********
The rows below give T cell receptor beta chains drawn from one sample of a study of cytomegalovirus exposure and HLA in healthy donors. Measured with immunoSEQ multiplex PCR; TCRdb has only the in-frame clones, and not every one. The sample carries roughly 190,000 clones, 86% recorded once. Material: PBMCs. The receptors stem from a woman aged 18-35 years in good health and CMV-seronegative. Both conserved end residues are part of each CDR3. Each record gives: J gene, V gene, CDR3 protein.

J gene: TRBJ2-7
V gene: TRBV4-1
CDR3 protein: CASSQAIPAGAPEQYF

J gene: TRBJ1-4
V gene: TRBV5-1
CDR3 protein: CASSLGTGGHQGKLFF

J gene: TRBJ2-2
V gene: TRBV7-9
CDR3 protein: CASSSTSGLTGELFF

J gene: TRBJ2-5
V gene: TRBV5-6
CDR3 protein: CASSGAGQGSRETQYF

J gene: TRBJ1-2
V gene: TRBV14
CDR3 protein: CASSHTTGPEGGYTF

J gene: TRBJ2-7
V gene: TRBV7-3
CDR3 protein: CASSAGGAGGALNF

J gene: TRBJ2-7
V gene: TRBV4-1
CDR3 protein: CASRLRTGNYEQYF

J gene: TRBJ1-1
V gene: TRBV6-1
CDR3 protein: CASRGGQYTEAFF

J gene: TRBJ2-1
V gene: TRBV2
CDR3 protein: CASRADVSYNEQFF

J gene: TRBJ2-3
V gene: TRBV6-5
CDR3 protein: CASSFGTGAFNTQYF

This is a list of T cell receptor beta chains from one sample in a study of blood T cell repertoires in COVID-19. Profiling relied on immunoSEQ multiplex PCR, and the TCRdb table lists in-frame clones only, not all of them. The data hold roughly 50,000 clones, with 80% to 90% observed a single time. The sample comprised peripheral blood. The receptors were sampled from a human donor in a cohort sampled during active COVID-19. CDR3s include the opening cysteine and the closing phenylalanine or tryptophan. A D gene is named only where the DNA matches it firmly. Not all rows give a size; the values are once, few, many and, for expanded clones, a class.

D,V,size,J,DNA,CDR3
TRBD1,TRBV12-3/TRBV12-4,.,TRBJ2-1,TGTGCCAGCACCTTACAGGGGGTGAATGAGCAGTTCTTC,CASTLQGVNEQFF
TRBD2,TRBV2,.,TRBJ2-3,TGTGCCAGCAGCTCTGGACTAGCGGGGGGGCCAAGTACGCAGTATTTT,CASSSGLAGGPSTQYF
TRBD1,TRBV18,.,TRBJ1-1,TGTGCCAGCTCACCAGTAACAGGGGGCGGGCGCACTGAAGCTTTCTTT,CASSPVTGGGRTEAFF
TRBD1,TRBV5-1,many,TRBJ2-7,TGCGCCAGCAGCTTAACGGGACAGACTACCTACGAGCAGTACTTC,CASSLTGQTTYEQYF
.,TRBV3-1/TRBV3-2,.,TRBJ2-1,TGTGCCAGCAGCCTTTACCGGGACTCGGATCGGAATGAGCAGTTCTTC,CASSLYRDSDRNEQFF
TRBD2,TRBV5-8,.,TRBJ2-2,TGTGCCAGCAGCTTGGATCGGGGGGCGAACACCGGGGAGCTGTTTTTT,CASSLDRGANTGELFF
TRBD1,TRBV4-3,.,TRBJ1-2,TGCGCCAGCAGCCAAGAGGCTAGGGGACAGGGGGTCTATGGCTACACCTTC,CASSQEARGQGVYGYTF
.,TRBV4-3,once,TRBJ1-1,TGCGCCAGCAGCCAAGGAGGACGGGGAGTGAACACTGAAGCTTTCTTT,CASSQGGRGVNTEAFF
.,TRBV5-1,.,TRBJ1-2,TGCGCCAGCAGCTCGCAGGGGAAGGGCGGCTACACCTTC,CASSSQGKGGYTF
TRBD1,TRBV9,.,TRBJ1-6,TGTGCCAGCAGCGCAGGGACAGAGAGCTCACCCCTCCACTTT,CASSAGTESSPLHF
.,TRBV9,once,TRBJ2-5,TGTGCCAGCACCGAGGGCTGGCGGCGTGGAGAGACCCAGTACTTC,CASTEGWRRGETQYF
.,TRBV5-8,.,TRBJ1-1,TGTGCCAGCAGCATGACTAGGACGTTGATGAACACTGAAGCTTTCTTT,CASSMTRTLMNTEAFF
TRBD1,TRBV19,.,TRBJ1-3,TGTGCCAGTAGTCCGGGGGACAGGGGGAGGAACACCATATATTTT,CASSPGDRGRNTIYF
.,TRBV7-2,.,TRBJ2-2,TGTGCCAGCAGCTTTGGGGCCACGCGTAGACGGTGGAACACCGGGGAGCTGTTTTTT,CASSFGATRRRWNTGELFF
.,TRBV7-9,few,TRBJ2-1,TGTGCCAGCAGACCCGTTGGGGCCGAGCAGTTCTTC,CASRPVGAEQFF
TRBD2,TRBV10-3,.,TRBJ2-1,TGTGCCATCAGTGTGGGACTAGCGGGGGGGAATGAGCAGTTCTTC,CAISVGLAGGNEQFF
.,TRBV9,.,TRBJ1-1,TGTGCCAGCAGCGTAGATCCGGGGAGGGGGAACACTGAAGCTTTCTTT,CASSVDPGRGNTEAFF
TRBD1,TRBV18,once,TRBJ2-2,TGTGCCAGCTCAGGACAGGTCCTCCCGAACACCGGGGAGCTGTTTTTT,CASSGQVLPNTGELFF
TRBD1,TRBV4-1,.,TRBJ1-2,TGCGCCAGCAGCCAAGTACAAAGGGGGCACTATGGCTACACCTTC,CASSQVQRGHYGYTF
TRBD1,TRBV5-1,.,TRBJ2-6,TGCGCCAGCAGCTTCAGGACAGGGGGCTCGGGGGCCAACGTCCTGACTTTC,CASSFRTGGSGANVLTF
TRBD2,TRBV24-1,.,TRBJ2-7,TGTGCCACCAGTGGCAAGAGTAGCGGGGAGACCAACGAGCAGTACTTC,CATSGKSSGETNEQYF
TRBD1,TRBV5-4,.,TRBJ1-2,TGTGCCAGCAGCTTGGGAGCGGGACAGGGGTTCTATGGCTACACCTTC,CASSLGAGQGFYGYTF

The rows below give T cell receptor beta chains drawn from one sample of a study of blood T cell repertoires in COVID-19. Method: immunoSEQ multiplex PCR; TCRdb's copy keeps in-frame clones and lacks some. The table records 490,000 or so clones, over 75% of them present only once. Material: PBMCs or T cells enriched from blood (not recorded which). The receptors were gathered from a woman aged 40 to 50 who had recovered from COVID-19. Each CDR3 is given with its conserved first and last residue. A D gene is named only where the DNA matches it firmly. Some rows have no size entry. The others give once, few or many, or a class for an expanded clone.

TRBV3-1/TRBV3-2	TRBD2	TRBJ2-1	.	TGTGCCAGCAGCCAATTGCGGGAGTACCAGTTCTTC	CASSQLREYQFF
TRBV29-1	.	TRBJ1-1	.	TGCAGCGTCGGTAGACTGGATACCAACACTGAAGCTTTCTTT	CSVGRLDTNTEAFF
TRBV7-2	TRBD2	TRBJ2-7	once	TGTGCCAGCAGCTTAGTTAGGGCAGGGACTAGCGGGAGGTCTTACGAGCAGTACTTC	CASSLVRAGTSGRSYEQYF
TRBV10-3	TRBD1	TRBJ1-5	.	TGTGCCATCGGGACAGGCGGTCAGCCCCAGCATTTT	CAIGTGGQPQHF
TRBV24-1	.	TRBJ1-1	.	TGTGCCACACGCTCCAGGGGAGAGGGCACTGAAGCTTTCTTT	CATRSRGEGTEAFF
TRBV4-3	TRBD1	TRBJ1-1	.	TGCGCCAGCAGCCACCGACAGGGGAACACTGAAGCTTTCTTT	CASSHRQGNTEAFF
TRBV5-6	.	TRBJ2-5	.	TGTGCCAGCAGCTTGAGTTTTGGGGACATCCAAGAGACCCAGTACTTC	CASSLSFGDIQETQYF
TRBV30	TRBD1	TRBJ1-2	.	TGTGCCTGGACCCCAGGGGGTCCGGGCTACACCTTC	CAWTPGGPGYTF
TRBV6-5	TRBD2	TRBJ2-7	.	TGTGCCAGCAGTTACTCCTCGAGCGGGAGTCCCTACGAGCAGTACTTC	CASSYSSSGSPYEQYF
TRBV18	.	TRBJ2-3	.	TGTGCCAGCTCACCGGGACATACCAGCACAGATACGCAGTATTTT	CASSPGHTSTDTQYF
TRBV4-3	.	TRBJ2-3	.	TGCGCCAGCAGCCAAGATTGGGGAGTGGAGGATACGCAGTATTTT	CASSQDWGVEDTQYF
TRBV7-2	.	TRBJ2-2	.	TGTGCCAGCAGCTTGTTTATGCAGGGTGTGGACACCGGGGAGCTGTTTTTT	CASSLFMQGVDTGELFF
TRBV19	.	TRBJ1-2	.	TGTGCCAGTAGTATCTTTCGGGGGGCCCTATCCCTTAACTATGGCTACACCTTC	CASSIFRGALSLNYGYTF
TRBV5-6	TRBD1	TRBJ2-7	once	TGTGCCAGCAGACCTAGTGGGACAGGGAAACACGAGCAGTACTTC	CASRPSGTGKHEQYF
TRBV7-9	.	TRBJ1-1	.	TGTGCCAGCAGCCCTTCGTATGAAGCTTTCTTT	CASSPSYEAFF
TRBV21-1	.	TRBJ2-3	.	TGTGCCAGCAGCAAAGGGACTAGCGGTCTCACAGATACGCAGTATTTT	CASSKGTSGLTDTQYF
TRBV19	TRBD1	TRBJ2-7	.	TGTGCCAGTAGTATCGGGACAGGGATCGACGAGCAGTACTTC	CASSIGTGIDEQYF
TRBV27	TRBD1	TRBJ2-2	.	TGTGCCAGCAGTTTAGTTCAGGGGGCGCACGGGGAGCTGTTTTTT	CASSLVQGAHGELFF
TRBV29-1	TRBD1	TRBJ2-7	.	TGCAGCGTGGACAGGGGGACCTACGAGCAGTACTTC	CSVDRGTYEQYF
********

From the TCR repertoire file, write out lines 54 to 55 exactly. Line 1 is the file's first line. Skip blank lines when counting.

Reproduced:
TRBD2,TRBV24-1,.,TRBJ2-7,TGTGCCACCAGTGGCAAGAGTAGCGGGGAGACCAACGAGCAGTACTTC,CATSGKSSGETNEQYF
TRBD1,TRBV5-4,.,TRBJ1-2,TGTGCCAGCAGCTTGGGAGCGGGACAGGGGTTCTATGGCTACACCTTC,CASSLGAGQGFYGYTF